Captain Siya Kolisi, Ox Nche and Jaden Hendrikse are desperate for game time after title-holders South Africa arrived in Britain on Sunday to continue their 2023 Rugby World Cup preparations.
The trio missed the first four matches of the Springboks season in July and August against Australia, New Zealand and Argentina (twice) due to injuries and a bereavement.
There are two more chances for them to demonstrate fitness and form as South Africa face Wales in Cardiff on 19 August and New Zealand in London on 25 August in warm-up internationals.
Kolisi suffered a serious knee injury in April, with medical experts initially despondent about his chances of featuring in the 8 September - 28 October World Cup in France.
But the flanker has defied the odds, making a quicker-than-expected recovery and said this weekend that he was "over the injury and wanted as many minutes as possible on the field".
If fit, Kolisi is a certain back-row starter in the World Cup opener against Scotland on 10 September, probably with fellow flanker Pieter-Steph du Toit and No 8 Duane Vermeulen.
Prop Nche, who will contest the loose-head place with Steven Kitshoff, sustained a chest injury while training for the season opener against Australia.
Scrum-half Hendrikse battled a shoulder injury and then left the Pretoria training base temporarily to mourn the loss of his father, Brian.
Faf de Klerk, one of 21 Springboks from the 2019 World Cup-winning squad in Japan who are going to France, is the first-choice scrumhalf.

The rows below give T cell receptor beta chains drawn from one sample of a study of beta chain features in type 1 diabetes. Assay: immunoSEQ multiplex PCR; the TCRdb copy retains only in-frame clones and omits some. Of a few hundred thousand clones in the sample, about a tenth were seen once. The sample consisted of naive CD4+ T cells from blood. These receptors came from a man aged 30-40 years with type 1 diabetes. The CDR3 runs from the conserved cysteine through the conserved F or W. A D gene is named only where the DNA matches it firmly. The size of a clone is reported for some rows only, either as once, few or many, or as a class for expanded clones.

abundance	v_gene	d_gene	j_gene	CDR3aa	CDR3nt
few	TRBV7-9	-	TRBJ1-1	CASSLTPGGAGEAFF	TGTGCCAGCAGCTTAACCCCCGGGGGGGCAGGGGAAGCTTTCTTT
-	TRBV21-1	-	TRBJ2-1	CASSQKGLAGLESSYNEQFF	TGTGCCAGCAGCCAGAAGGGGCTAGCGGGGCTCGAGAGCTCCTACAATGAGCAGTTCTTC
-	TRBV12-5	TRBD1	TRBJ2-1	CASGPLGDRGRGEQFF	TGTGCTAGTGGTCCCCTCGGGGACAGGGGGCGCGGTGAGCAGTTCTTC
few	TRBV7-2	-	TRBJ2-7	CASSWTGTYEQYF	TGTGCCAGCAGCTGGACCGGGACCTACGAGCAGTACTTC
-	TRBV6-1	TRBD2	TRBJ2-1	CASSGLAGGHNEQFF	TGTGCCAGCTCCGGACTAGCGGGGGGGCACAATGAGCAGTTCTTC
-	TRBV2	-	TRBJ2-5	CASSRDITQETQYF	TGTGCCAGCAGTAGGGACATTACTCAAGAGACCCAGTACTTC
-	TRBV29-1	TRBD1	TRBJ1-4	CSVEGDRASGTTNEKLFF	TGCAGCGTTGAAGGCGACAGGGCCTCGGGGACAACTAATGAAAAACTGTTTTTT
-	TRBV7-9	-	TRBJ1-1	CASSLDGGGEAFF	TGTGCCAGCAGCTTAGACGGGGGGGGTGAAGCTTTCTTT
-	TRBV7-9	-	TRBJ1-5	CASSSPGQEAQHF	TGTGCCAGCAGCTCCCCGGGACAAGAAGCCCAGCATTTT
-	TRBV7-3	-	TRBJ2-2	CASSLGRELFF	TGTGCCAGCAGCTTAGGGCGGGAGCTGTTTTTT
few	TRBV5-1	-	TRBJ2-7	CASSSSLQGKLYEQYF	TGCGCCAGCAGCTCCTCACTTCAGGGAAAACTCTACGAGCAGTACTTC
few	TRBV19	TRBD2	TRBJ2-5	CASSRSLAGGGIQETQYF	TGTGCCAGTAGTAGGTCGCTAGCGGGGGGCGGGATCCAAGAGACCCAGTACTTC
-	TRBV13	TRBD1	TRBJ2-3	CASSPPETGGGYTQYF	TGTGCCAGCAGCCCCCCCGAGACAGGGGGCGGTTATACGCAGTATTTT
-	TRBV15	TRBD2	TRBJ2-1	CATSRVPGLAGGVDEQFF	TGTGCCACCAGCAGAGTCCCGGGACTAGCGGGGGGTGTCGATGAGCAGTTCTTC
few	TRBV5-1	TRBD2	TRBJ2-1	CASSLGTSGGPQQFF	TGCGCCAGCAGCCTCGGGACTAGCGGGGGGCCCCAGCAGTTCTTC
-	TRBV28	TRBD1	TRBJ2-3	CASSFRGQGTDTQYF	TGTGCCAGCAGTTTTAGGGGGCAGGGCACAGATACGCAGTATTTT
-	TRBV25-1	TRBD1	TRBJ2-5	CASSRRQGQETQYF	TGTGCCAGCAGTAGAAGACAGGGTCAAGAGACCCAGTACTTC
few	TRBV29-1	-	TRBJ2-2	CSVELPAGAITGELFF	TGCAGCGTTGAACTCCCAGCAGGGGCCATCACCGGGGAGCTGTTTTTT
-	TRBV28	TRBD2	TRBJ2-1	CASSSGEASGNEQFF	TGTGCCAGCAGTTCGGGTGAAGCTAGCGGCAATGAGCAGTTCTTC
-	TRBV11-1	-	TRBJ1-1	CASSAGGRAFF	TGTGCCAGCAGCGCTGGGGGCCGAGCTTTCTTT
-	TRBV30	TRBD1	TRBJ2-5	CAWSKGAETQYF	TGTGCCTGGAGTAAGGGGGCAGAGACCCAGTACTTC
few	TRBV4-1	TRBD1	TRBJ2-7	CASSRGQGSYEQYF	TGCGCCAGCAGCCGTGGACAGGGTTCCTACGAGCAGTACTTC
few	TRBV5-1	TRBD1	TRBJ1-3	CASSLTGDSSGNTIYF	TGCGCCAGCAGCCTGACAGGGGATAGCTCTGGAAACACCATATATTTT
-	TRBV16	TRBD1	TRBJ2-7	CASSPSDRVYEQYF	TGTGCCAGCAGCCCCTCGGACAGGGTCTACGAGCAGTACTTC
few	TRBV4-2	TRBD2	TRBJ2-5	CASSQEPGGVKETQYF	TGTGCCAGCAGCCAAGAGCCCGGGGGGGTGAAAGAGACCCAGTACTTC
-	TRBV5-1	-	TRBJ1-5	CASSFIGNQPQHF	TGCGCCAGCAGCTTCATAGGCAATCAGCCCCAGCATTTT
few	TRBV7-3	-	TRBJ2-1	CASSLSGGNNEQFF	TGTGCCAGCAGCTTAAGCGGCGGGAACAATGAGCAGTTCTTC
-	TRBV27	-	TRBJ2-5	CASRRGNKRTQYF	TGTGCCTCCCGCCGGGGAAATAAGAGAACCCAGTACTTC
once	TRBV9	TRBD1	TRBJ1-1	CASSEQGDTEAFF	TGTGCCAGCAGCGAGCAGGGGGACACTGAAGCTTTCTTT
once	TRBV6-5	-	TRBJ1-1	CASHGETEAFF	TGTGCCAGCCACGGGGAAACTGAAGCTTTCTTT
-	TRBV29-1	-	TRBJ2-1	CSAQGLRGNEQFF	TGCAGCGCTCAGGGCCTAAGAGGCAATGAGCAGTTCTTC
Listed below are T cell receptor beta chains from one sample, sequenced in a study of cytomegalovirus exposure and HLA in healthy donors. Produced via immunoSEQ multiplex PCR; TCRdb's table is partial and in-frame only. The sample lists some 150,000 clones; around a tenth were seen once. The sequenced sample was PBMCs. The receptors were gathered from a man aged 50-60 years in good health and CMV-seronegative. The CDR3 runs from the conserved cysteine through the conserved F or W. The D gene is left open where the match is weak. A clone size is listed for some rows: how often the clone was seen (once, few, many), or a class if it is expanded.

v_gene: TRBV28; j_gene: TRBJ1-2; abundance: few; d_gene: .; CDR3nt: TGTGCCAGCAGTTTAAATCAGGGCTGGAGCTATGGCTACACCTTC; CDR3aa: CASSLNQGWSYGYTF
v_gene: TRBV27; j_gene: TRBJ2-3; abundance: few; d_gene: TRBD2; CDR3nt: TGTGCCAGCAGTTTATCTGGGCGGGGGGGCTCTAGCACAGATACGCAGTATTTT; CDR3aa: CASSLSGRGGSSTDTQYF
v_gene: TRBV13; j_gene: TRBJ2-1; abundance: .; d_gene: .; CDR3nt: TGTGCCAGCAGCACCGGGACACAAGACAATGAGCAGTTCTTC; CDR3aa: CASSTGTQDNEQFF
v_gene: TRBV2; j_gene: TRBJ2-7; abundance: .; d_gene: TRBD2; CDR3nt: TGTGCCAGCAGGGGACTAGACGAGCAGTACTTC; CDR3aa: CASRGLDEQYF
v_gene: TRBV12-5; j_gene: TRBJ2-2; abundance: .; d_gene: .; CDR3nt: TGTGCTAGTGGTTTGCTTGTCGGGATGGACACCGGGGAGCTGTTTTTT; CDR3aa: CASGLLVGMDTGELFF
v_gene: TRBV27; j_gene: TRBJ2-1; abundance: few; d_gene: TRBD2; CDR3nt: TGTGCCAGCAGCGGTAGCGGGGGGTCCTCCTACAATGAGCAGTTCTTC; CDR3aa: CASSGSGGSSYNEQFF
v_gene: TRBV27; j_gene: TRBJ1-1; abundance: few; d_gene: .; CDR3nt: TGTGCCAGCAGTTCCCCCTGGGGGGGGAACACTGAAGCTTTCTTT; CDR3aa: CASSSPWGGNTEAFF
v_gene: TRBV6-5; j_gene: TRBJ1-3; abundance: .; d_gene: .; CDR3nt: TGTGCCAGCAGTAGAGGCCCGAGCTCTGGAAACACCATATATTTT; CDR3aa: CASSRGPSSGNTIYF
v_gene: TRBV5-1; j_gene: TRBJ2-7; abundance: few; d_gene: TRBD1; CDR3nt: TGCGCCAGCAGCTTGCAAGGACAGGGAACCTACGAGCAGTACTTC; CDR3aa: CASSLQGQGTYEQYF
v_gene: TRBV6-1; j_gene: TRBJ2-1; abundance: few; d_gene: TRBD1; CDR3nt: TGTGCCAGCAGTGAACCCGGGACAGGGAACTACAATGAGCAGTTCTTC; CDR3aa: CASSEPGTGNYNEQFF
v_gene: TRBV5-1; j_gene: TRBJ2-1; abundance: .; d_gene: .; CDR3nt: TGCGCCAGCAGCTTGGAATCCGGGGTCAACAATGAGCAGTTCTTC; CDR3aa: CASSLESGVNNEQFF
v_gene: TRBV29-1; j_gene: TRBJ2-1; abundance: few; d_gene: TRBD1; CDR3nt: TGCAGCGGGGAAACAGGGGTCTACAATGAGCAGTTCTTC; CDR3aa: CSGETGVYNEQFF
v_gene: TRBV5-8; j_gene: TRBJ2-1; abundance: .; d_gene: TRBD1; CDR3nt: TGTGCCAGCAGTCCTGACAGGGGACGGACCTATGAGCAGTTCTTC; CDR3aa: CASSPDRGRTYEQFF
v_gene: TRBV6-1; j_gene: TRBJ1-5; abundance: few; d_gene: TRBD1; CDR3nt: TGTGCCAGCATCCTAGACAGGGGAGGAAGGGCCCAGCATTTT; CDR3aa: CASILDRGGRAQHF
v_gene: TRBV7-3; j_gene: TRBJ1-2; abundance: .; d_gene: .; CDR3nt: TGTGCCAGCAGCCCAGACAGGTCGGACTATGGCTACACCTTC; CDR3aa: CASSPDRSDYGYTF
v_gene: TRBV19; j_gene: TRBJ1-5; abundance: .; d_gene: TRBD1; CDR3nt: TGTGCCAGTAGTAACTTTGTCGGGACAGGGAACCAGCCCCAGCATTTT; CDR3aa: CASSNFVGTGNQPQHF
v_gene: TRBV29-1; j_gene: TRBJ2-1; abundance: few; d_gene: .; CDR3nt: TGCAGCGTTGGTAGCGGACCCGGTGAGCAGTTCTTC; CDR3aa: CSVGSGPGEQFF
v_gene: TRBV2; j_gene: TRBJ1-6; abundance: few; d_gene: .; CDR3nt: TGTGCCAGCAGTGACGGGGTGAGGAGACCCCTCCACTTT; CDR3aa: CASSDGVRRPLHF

But it is hard to separate expert box-kicker Hendrikse, dynamic Grant Williams and experienced Cobus Reinach in the contest to be the reserve No 9.
In an unexpected move, head coach Jacques Nienaber chose four scrumhalves rather than the traditional three, but several can perform dual roles.
Nienaber says De Klerk can stand in for Manie Libbok – the only fly-half specialist in the squad with first-choice Handre Pollard ruled out by a calf injury.
Williams, who is recovering from concussion, can also operate on the wing in an emergency, which could give him a slight edge over Hendrikse and Reinach.
After wholesale changes – nine and 13 respectively for the two clashes with Argentina – Nienaber says there will be fewer for the matches against Wales and New Zealand.
"There will be less chopping and changing from now on as we try to build more combinations," said the coach who leaves the Springboks after the World Cup to join Irish outfit Leinster.
"We have two warm-up matches to help us build combinations and fine-tune the areas of our game that need improving. We are by no means the final product at this stage."
After playing New Zealand at Twickenham, the Springboks head for the Mediterranean island of Corsica to continue preparing for the title defence.
On 1 September they head north to the French city of Toulon, then launch their Pool B campaign against Scotland in Marseille.
The Springboks also face section outsiders Romania, Six Nations and Grand Slam champions Ireland and physically formidable Tonga in the quest for a top-two finish and a quarterfinals slot.
Barring stunning results in Pool A, three-time world champions South Africa will tackle either France or New Zealand for a place in the semifinals of the global showpiece.